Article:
Summary: In ancient Persia, barber Hajji Baba tires of his sedentary life and decides to leave his home town of Ispahan to seek adventure and fortune. Merchant Osman Aga bets another trader that the handsome Hajji will become a success within six months, while in the palace, Princess Fawzia greets her father, the caliph of Ispahan. The caliph is infuriated by his headstrong daughter’s insistence on marrying Prince Nur-El-Din, who has a reputation as a cruel womanizer. When her father informs her that she will instead marry his ally in Basra, Fawzia disguises herself as a boy and slips out of the palace to a nearby stream, where she is to meet one of Nur-El-Din’s warriors. Unknown to the princess, Hajji, passing by and intrigued by the warrior’s warning that he is there to pick up a valuable treasure, has bested the warrior in a fight and taken the prince’s seal. Assuming that Nur-El-Din has sent a warrior disguised as a barber to accompany her to his home in Meshed, Fawzia asserts that her emerald ring is the treasure the prince is seeking, but when her turban unravels, Hajji realizes who she is and that she is Nur-El-Din’s treasure. As her father’s soldiers approach, Fawzia offers Hajji the emerald to take her to Meshed. The couple gallop off through the desert, and when they stop to rest, Hajji, more interested in escaping the caliph than in romance, resists the curious princess’ attempt to kiss him. The couple then overtake Osman’s caravan, and Hajji introduces Fawzia, again dressed as a boy, as his apprentice. Osman intends to sell goods at the wedding of Fawzia and Nur-El-Din, and shows Hajji a beautiful slave girl, the dancer Ayesha, whom he hopes will interest the fickle prince. Fawzia grows jealous of Hajji’s delight in Ayesha and is angered to hear the men gossiping that the princess is spoiled and tempermental. Later that night, Nur-El-Din’s warrior, who has followed Hajji, fights with him to regain the princess, but during their struggle, she is apprehended by one of her father’s men. Hajji temporarily rescues Fawzia and squabbles with her again about love, but they are captured by the caliph’s soldiers and marched through the great pass on the way to Basra. Occupying the pass, however, are the legendary Turcoman warriors, former harem slaves who have escaped and become thieves. The women capture both the soldiers and Osman’s caravan, and the women’s leader, the strong-willed Banah, decides to keep Hajji as her consort. Later, Fawzia’s identity is revealed, and Fabria, one of Banah’s compatriots and Fawzia’s former slave, repays her ex-mistress’ cruelties by tying her arms to a pole and hoisting her into the air. That night, Hajji sneaks out of Banah’s tent to rescue Fawzia, but they are caught and strung up to die together. A group of the women are then attacked by Nur-El-Din’s men, and Banah leads her troops to avenge them. Left alone, Fawzia apologizes to Hajji for her selfish behavior, and the couple declare their love for each other. In the desert, the Turcomans are captured by Nur-El-Din, and when he sees Banah wearing Fawzia’s emerald ring, he demands to know where she got it. Ayesha, hoping to earn the prince’s favor, tells him that Fawzia is at the Turcoman camp, and Nur-El-Din’s men rescue her and Hajji. When they are brought before Nur-El-Din, Fawzia prompts Hajji to tell him that they are in love, but after Hajji sees the jealous prince execute a man who stole one of his harem girls, he states that he was merely bringing Fawzia to him in exchange for the emerald. Crushed, Fawzia goes with Nur-El-Din, who sends two of his men back to execute Hajji and retrieve the gem. Hajji kills the men, and before sending their corpses to Nur-El-Din’s camp, shaves their heads as a message to Fawzia that he is still true to her. Back in Ispahan, Osman praises Hajji’s new status as a wealthy merchant, due to the sale of the emerald, but Hajji admits that he is unhappy because he does not have Fawzia. In the desert, Fawzia interrupts a romantic encounter between Nur-El-Din and Ayesha and declares that she will not marry the prince. Angered, Nur-El-Din reveals that he needs control of Ispahan to succeed in his plan to conquer Persia. In the city, the caliph sends for Hajji and reveals that Fawzia has informed him of Nur-El-Din’s plans. Knowing that Hajji loves Fawzia, the caliph begs him to save her and states that sometimes one man can do what an army cannot. The determined Hajji then travels with Osman’s caravan to Nur-El-Din’s camp, where, disguised as a holy man, he approaches Ayesha. Telling the dancer that if Fawzia is gone she will be able to become Nur-El-Din’s bride, Hajji persuades her to slip the guards some drugged wine. Meanwhile, Fawzia has snuck away and, dressed as Hajji’s apprentice, asks Osman to take her to Ispahan. Osman reunites Fawzia with Hajji, who tells her of his plan to free the Turcomans in order to distract Nur-El-Din from her escape. After Ayesha gives the guards the wine, the women are freed and begin to battle Nur-El-Din’s men. The prince notices that Fawzia is missing, however, and pursues her and Hajji. Hajji defeats his enemy with a thrust of his sword, and soon the triumphant Banah wishes them well. Later, after Hajji and Fawzia have married, Osman collects his wager about Hajji’s success, and the new prince retires to his bed chamber with his princess.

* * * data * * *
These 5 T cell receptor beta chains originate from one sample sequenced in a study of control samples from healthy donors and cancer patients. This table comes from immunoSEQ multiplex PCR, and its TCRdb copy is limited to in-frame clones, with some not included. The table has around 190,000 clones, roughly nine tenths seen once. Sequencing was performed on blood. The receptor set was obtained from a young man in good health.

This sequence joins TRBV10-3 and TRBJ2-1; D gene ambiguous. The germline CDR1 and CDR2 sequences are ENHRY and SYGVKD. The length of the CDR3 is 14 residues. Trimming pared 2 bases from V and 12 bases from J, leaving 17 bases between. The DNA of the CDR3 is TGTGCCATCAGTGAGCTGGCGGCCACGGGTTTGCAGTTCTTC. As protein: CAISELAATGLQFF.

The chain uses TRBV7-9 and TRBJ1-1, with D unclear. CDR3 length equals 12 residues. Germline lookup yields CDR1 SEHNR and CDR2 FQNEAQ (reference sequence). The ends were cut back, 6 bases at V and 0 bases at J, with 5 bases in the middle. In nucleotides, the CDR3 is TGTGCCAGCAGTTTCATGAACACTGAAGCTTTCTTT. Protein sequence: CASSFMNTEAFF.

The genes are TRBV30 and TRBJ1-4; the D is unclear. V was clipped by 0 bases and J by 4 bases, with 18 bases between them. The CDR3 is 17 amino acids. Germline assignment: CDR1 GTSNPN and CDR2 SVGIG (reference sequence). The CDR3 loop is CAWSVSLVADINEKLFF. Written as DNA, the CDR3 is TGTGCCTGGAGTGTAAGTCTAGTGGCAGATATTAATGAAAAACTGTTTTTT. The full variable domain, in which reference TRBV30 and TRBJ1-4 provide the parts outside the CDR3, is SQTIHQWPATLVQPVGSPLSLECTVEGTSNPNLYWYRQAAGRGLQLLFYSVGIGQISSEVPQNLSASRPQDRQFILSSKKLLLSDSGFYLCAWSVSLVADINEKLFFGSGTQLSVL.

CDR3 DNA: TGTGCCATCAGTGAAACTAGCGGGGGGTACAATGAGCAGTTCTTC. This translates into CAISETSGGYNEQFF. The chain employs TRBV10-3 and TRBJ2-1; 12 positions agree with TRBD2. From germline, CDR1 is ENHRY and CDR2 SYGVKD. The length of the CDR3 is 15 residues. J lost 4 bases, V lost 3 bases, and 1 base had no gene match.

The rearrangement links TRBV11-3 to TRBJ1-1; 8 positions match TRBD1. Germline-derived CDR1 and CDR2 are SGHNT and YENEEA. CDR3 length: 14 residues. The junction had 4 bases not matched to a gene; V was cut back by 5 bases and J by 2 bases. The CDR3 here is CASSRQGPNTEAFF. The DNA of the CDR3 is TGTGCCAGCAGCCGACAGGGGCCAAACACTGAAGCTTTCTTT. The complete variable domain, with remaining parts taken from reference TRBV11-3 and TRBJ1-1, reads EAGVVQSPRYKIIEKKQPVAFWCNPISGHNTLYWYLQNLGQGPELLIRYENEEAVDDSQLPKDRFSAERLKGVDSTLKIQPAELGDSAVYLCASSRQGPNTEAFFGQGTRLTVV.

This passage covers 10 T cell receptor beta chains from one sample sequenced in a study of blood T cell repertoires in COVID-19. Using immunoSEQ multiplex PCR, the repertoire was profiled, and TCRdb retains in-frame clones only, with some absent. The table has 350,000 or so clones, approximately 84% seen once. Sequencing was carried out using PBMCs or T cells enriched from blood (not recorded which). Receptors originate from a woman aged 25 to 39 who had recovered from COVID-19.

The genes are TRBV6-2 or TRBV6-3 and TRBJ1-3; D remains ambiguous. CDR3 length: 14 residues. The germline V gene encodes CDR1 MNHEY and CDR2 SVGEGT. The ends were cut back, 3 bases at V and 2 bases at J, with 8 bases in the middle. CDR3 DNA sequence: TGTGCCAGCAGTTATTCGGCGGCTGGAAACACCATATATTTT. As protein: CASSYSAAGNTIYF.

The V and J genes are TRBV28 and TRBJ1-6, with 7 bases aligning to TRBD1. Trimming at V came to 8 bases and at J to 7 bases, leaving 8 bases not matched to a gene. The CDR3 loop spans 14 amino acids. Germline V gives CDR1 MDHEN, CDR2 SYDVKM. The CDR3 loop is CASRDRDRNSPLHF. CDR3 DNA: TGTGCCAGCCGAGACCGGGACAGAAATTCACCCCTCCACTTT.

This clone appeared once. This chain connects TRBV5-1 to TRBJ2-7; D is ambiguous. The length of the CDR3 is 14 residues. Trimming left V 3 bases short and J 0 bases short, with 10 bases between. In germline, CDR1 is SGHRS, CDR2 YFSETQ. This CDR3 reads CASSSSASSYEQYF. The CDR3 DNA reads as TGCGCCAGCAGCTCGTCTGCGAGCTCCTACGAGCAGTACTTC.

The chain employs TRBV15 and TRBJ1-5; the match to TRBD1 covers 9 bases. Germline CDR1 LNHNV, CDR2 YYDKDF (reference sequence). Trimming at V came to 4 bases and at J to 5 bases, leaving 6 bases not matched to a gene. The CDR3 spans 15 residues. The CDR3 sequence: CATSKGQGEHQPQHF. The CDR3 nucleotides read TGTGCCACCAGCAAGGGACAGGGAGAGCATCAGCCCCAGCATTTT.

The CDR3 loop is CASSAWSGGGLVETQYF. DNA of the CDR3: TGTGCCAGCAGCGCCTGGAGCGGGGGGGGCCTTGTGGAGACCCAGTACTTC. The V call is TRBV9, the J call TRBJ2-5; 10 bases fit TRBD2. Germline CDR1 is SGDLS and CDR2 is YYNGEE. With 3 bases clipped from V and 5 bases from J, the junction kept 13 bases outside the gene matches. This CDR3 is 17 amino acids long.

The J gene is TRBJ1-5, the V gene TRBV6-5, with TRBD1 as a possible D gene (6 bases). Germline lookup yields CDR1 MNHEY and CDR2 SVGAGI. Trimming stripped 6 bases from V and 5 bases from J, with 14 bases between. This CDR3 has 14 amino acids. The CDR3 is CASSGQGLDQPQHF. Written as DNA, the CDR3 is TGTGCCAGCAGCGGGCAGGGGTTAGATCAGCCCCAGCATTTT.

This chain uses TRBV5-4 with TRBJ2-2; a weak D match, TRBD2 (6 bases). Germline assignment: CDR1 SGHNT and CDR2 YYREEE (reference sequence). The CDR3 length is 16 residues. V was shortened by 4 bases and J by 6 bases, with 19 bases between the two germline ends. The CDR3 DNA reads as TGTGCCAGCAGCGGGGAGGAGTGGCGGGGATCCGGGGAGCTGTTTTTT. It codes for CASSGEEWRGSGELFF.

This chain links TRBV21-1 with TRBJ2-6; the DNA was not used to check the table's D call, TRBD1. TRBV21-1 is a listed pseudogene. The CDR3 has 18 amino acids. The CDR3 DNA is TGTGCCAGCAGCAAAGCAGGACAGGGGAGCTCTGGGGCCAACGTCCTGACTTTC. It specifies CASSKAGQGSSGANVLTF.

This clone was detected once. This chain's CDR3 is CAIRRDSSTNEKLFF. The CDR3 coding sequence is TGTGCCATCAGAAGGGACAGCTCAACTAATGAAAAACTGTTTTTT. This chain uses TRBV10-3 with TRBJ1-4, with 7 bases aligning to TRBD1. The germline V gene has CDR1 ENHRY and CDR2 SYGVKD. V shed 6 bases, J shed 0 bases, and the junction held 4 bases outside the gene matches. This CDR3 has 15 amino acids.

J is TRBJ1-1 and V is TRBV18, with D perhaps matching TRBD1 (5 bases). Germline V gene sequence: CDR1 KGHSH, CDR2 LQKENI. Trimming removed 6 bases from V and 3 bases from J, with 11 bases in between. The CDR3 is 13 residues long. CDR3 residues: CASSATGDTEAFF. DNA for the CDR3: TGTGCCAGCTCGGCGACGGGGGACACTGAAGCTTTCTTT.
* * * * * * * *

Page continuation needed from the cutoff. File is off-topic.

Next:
Production Company: Allied Artists Pictures Corp.